Night\Shift 2014 – nik harron’s giant Pong game in Goudie’s Lane
Getting air time – when you’re brand new, you know: sitting around somebody’s kitchen table making your event, almost nobody knows that you exist. Success in getting into the popular consciousness is highly dependent on the connectedness of your team. In a cruel irony, the better your event is known, the more help you get making it more broadly known. I’d like to offer a leaping high-five to the handful of people who have taken a chance and helped me raise new events above the waterline. You’re all champs.
Getting community engagement – to wit, getting people to attend. When it’s cold/hot/wet/windy. When tickets are $20. When parking isn’t great. When it’s on a Tuesday night. When it’s in Waterloo/Kitchener/Cambridge. When there is construction. When there are other events on the same weekend. When you don’t have a friend to go with you. I’m optimistic that we can develop a default of everyone leaving their sofas, trying new events and supporting existing ones.
Night\Shift 2015 – the incredible Bernie Rohde with his infinity mirror (and I think Mike worked on this too)
Getting support for founders – these improbable, delightful events we create are virtually *willed* into existence by a founder or small group of founders. Given the amount of work and dearth of resources, the emergence of the new event may pleasantly surprise even its creators: “We did it!” On delivery of the event, the greatest compliment and most chilling question is: “When is the next one?” When all the post-event work is done, you can take a month off and then immediately begin planning the next one, because that’s how long it takes. This is a lot to carry for the founding team year over year and it is damned hard to add effective, skilled, dependable people to your core team of unpaid volunteers. Therein lies the critical work toward sustainability. Ideally, you bring on more horsepower, compartmentalize and redistribute the work and stay true to the vision. Hard to do.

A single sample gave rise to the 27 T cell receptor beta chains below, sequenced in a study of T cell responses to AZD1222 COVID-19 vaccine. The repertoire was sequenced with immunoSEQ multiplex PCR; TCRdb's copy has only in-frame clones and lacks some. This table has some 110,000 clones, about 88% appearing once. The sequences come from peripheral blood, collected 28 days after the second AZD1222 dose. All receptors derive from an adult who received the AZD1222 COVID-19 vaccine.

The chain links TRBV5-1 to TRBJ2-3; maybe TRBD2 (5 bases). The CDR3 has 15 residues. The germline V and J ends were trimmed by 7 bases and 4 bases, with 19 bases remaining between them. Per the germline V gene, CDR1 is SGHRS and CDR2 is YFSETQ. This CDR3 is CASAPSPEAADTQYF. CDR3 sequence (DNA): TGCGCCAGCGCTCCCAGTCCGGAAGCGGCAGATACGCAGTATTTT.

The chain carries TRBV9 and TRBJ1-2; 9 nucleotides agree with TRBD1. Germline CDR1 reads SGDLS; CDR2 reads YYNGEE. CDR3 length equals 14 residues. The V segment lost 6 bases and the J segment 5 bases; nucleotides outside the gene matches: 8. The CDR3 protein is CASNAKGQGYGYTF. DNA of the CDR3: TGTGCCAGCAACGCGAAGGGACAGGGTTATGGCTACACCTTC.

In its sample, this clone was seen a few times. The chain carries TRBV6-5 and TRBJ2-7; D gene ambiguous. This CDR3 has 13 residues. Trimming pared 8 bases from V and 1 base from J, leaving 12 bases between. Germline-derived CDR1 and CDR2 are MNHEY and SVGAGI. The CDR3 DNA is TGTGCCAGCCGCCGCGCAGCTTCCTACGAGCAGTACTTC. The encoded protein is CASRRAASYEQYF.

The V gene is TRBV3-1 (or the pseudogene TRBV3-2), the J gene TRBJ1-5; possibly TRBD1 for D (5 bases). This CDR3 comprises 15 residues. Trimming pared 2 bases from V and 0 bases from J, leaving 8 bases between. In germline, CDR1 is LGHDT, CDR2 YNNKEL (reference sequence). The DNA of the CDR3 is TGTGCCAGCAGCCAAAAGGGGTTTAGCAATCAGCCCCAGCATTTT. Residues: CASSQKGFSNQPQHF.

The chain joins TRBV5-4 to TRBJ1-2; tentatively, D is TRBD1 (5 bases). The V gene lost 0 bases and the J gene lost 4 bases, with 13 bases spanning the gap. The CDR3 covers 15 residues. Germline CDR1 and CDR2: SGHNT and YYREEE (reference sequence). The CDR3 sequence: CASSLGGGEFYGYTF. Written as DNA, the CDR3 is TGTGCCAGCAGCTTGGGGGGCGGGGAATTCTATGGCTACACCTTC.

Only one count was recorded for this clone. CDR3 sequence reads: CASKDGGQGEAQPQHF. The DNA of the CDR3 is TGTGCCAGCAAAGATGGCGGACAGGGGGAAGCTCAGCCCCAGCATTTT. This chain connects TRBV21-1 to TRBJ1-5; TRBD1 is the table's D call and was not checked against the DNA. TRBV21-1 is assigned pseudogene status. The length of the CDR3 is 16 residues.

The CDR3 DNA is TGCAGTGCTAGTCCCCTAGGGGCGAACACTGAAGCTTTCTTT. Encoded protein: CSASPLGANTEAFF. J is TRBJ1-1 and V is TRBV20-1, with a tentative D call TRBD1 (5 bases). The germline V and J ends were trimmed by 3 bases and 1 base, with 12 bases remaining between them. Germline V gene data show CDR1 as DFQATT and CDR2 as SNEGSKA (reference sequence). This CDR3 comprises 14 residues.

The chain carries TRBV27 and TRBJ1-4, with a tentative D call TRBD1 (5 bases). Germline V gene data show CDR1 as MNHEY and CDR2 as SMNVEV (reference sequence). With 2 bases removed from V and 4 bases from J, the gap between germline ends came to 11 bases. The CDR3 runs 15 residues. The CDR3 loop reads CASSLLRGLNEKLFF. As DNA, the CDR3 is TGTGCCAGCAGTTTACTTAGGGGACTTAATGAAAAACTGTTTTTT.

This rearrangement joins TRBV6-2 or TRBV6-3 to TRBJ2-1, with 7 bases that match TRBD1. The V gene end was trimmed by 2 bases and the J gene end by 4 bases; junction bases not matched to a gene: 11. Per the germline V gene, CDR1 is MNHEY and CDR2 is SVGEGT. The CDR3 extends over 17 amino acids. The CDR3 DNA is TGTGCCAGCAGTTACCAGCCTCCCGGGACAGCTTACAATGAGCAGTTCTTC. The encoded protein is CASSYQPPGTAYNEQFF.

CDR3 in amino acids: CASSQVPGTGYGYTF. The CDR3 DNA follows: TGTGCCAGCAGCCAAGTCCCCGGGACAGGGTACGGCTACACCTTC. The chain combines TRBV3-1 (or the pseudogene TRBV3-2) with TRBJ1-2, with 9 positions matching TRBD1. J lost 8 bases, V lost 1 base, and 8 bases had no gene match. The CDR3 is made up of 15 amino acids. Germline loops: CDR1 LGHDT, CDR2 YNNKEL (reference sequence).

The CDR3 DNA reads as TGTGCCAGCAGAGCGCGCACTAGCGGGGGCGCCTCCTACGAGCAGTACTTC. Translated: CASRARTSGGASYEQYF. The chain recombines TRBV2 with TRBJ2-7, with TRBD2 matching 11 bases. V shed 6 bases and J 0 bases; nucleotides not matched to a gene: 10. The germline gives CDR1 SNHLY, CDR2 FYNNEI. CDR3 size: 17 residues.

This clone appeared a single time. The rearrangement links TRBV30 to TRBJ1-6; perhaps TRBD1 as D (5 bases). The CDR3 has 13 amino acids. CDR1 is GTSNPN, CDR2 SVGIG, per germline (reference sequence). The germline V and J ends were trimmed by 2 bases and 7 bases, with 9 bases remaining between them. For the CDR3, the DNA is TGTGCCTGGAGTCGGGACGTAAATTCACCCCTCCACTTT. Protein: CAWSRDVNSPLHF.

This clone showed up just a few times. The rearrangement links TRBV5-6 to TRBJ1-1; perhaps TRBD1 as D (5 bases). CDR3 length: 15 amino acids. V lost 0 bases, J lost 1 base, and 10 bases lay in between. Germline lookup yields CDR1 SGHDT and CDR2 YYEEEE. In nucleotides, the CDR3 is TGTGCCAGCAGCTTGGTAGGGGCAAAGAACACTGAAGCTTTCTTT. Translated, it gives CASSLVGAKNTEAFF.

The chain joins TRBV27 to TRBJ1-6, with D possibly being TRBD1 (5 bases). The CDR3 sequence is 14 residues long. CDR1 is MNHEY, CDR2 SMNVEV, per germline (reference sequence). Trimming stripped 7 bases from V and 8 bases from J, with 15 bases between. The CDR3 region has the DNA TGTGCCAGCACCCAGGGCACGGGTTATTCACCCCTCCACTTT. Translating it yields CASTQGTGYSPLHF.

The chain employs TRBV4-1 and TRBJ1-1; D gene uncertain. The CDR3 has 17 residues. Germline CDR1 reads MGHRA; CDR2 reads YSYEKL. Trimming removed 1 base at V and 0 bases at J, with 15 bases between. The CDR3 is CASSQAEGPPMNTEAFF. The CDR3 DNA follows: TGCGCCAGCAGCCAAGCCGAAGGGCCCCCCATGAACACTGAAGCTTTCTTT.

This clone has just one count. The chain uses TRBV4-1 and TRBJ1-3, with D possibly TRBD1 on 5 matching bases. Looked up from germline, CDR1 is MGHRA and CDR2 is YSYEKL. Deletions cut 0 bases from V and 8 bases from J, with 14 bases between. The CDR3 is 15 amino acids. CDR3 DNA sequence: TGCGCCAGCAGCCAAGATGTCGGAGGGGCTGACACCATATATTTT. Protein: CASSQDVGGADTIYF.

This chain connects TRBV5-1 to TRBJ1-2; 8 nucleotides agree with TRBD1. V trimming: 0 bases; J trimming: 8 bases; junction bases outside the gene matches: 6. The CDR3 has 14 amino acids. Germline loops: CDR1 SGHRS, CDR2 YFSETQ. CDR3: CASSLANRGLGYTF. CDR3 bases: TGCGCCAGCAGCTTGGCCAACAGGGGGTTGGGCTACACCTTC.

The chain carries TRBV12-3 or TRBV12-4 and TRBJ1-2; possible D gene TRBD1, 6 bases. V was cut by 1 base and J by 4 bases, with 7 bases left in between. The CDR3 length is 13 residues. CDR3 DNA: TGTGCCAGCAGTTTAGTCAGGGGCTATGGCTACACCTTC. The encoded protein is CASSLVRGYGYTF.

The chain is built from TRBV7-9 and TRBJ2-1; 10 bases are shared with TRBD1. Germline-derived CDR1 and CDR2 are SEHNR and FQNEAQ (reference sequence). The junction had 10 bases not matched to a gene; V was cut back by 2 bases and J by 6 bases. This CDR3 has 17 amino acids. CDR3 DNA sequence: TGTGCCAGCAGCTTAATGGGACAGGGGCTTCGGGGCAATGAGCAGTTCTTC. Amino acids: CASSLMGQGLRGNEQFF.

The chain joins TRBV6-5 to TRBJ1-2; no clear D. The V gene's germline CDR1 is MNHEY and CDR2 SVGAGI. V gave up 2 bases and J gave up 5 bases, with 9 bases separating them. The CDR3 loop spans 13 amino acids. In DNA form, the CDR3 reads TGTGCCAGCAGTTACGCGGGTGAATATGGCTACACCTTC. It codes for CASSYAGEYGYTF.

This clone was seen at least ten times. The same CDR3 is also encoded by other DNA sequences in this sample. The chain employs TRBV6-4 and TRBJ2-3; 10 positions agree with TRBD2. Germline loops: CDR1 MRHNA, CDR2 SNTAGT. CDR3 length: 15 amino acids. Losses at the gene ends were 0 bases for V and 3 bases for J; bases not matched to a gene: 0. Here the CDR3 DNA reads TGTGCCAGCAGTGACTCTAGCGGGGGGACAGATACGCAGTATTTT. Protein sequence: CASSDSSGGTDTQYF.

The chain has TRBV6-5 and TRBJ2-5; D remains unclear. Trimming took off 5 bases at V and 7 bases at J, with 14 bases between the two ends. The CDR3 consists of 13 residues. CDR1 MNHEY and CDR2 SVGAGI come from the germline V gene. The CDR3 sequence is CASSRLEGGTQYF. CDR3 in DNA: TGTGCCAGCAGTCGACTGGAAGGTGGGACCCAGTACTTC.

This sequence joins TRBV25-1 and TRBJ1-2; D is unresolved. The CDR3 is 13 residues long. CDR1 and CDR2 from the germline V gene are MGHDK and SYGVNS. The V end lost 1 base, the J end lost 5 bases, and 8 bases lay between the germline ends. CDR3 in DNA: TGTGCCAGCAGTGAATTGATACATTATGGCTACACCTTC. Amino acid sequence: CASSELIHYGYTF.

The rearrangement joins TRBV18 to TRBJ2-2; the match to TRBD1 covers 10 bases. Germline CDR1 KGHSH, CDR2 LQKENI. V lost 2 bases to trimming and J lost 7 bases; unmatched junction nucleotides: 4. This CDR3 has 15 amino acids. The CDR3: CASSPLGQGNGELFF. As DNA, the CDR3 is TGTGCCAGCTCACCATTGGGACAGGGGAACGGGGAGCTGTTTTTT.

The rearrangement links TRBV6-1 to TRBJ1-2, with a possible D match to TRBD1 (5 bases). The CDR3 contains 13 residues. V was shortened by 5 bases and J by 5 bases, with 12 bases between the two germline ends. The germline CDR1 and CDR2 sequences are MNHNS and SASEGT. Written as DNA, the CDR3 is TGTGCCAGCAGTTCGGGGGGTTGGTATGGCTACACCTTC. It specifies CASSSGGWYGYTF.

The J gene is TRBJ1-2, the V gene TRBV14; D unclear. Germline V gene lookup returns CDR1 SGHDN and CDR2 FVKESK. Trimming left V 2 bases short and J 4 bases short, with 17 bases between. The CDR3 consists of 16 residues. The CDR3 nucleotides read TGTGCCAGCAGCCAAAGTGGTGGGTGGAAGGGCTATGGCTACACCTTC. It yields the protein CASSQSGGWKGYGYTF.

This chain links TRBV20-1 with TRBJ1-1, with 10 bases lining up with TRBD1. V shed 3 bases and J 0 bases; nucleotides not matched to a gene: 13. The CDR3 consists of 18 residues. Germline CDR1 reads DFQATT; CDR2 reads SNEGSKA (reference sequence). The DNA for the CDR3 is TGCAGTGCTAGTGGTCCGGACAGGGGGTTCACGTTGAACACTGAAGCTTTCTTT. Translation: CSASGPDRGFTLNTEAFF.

Getting volunteers – this has worked out well, requiring a tonne of communication and coordination, but getting people to commit and show up to work an actual event has gone well. That’s not to say it’s easy: finding volunteers, training volunteers, ordering t-shirts and food for volunteers, scheduling volunteers and supporting volunteers. It’s a lot of work, but it’s something that has gone very well in my travels. The next time you’re at an event, high-five a volunteer for making it possible.
Night\Shift 2016 – mega-meta-maker Brent Wettlaufer contributing to Trevor Waurechen’s giant comic strip, Mercury Cafe
Getting a venue, insurance, incorporated, a bank account, tables and chairs, signage, first aid, A/V equipment… – each event more or less requires a giant bag of goods and services to make it real. You try to find a venue you can afford, that is available, that will allow your event activity. Then you need to figure out who does what: let’s you in, hooks up power, takes out the garbage, delivers the floor plan, talks with the fire marshal, closes the street. If you ever wanted to test your commitment to an event, talk with an insurance agent. It’s unnerving to unravel the various liabilities of everything happening at your event. Even before game day you’ll want Directors and Officers Liability Insurance for your decision makers. If you want a bank account, you need to be a legal entity, which is to say you need to incorporate. Here in Ontario, establishing a non-profit org requires a minimum of 3 directors, written articles of incorporation, regular meetings and financials, a Nuans name search and about $200 to register. Then there’s all the practical stuff like the right number of tables and chairs. Sounds so mundane, but if you’re short tables that can be a big problem. You also need to diligently manage and regularly communicate with your suppliers and service providers. And you need backup plans for mission critical stuff.